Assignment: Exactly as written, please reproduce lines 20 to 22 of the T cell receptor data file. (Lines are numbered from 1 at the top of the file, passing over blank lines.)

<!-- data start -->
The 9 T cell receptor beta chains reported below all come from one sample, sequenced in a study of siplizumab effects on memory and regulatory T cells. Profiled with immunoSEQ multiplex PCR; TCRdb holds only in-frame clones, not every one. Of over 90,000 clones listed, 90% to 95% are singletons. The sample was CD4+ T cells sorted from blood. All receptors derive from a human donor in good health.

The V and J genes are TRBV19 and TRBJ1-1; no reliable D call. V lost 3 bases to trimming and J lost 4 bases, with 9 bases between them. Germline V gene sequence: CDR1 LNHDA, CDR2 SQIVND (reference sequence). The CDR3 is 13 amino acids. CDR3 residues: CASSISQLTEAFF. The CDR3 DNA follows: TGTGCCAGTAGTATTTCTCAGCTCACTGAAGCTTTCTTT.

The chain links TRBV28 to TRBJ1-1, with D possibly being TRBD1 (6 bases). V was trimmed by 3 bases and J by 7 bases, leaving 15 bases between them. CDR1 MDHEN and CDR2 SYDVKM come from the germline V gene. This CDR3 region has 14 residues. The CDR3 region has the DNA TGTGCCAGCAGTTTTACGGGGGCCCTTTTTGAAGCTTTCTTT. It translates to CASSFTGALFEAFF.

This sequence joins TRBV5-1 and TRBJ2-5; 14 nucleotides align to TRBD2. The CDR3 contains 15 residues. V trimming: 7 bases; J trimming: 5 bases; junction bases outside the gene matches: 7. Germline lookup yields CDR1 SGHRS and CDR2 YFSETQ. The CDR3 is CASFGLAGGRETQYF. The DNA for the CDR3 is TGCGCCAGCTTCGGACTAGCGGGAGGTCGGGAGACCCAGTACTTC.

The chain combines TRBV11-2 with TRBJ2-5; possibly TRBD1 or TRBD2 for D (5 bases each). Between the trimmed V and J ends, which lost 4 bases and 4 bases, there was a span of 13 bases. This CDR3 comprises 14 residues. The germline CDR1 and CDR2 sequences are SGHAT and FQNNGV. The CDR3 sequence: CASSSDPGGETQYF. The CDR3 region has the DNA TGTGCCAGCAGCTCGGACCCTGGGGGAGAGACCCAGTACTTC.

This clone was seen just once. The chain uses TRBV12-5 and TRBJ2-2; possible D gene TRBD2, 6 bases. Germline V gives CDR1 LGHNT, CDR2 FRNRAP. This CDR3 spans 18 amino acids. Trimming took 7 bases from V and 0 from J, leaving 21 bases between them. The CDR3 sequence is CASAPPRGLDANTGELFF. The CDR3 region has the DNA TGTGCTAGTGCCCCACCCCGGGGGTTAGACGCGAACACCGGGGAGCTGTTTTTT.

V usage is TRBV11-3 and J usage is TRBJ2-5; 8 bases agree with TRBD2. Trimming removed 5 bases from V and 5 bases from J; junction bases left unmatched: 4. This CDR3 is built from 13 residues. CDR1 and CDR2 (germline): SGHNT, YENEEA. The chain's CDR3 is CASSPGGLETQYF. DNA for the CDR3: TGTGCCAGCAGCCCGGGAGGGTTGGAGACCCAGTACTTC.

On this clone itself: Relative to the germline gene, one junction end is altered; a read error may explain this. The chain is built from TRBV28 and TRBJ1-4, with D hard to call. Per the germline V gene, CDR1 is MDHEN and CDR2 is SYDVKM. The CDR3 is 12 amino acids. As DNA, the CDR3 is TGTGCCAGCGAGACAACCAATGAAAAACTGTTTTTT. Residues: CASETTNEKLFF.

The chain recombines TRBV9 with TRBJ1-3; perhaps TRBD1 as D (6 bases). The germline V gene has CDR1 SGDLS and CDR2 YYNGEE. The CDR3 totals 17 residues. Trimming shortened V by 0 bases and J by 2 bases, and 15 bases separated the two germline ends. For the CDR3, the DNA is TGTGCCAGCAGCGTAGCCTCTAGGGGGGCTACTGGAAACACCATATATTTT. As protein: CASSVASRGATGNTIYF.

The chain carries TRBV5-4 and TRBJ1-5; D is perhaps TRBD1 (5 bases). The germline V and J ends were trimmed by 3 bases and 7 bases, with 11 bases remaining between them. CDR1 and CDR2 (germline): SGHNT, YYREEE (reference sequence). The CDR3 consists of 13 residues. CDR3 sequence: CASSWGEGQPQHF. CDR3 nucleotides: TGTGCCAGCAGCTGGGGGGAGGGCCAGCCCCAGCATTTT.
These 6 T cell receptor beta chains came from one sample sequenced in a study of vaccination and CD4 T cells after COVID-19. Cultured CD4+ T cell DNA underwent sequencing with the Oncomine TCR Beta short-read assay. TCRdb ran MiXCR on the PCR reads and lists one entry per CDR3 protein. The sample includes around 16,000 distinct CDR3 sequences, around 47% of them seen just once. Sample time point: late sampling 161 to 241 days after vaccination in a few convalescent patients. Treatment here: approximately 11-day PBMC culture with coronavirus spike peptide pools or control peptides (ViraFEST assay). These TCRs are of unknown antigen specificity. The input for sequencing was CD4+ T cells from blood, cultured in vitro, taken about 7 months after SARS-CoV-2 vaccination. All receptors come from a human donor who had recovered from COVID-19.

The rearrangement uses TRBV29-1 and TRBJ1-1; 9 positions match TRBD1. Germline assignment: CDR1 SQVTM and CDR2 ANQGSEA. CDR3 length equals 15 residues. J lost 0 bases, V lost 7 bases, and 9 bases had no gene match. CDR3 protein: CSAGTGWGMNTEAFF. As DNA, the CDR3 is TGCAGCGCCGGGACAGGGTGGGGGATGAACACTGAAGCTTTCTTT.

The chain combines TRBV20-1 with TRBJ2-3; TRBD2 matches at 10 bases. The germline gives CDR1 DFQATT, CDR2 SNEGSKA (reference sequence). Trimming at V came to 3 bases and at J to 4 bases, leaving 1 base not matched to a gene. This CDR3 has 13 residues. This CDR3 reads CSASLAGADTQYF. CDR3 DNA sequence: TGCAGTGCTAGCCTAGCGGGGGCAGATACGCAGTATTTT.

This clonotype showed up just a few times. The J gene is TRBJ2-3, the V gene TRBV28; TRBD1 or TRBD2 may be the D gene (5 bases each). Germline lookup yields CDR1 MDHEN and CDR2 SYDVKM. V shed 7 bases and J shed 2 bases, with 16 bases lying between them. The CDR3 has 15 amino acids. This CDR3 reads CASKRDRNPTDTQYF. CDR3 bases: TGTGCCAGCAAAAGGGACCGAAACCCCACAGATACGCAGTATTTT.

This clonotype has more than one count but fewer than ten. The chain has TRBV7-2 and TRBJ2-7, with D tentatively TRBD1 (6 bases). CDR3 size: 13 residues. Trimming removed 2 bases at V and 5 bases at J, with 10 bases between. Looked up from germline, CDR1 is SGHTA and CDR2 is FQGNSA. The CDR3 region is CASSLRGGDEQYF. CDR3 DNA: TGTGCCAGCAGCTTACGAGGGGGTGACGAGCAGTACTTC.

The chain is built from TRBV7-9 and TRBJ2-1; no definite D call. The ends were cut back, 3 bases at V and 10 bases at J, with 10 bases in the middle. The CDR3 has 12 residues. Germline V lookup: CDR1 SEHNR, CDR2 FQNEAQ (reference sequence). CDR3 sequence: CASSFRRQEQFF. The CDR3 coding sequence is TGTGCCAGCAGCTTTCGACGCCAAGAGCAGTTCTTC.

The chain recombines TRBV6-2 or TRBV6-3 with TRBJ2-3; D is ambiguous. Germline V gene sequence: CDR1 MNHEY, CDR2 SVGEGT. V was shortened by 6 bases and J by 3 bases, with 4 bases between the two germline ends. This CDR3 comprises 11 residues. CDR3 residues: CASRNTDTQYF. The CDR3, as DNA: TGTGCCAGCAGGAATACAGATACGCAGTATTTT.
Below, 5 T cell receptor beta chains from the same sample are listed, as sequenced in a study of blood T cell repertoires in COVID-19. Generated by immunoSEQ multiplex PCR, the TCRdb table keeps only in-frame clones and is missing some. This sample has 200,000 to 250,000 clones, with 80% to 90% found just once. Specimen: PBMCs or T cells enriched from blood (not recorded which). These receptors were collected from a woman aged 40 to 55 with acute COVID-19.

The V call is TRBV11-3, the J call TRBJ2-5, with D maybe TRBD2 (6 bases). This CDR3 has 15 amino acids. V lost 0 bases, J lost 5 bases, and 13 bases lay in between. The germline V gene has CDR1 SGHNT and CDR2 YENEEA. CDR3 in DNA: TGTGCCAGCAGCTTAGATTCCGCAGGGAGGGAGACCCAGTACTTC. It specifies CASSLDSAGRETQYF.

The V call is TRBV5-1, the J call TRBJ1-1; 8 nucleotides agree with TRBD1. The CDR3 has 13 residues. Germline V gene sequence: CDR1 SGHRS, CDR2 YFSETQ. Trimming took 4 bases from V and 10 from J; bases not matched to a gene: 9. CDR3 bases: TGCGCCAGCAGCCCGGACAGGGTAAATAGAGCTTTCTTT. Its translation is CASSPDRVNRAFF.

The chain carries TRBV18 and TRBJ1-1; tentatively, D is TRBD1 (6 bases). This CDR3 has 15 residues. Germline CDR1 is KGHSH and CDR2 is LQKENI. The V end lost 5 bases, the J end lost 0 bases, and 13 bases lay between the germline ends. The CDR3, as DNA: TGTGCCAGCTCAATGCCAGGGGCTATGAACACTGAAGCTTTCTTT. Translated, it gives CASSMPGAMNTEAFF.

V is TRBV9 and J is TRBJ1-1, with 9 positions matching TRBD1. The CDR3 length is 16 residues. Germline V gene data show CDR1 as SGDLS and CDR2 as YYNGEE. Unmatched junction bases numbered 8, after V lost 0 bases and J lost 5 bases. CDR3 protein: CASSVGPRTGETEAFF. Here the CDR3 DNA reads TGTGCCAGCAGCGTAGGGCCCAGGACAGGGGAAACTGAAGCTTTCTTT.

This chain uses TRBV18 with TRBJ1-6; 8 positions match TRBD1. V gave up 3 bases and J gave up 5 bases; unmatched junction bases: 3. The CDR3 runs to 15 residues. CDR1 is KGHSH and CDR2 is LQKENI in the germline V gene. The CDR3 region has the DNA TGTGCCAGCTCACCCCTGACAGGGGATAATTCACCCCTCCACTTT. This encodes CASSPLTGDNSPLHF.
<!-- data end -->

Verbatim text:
The V call is TRBV5-1, the J call TRBJ1-1; 8 nucleotides agree with TRBD1. The CDR3 has 13 residues. Germline V gene sequence: CDR1 SGHRS, CDR2 YFSETQ. Trimming took 4 bases from V and 10 from J; bases not matched to a gene: 9. CDR3 bases: TGCGCCAGCAGCCCGGACAGGGTAAATAGAGCTTTCTTT. Its translation is CASSPDRVNRAFF.

The chain carries TRBV18 and TRBJ1-1; tentatively, D is TRBD1 (6 bases). This CDR3 has 15 residues. Germline CDR1 is KGHSH and CDR2 is LQKENI. The V end lost 5 bases, the J end lost 0 bases, and 13 bases lay between the germline ends. The CDR3, as DNA: TGTGCCAGCTCAATGCCAGGGGCTATGAACACTGAAGCTTTCTTT. Translated, it gives CASSMPGAMNTEAFF.

V is TRBV9 and J is TRBJ1-1, with 9 positions matching TRBD1. The CDR3 length is 16 residues. Germline V gene data show CDR1 as SGDLS and CDR2 as YYNGEE. Unmatched junction bases numbered 8, after V lost 0 bases and J lost 5 bases. CDR3 protein: CASSVGPRTGETEAFF. Here the CDR3 DNA reads TGTGCCAGCAGCGTAGGGCCCAGGACAGGGGAAACTGAAGCTTTCTTT.